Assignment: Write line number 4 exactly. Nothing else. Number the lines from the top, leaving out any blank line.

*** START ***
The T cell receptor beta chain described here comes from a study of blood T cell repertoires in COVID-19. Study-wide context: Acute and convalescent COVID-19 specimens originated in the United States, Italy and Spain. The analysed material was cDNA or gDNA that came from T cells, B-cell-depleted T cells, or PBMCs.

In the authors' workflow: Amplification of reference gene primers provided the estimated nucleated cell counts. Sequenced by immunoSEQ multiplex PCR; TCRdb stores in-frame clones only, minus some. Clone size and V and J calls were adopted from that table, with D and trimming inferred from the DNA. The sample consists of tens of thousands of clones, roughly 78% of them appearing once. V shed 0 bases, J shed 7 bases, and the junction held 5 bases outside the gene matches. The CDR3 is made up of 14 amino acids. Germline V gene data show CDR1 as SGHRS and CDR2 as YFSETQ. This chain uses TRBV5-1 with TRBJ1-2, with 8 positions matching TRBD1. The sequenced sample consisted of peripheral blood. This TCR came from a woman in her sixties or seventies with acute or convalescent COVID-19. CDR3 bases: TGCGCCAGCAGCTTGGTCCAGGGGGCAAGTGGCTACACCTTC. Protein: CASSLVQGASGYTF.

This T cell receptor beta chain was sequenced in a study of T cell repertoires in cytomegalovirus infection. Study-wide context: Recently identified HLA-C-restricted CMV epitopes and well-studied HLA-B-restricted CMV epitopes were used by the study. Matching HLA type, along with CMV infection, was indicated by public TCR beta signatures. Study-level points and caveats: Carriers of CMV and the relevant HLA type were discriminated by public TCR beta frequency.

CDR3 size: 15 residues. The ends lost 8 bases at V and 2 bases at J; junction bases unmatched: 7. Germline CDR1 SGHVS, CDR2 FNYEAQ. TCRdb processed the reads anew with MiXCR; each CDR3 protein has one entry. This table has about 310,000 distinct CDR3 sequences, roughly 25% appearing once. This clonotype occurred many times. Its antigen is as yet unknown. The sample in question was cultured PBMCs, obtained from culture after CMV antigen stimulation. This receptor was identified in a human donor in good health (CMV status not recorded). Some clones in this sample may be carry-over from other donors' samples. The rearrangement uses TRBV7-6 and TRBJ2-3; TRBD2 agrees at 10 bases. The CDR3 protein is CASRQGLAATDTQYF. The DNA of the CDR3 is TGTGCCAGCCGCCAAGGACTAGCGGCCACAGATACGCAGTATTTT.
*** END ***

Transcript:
CDR3 size: 15 residues. The ends lost 8 bases at V and 2 bases at J; junction bases unmatched: 7. Germline CDR1 SGHVS, CDR2 FNYEAQ. TCRdb processed the reads anew with MiXCR; each CDR3 protein has one entry. This table has about 310,000 distinct CDR3 sequences, roughly 25% appearing once. This clonotype occurred many times. Its antigen is as yet unknown. The sample in question was cultured PBMCs, obtained from culture after CMV antigen stimulation. This receptor was identified in a human donor in good health (CMV status not recorded). Some clones in this sample may be carry-over from other donors' samples. The rearrangement uses TRBV7-6 and TRBJ2-3; TRBD2 agrees at 10 bases. The CDR3 protein is CASRQGLAATDTQYF. The DNA of the CDR3 is TGTGCCAGCCGCCAAGGACTAGCGGCCACAGATACGCAGTATTTT.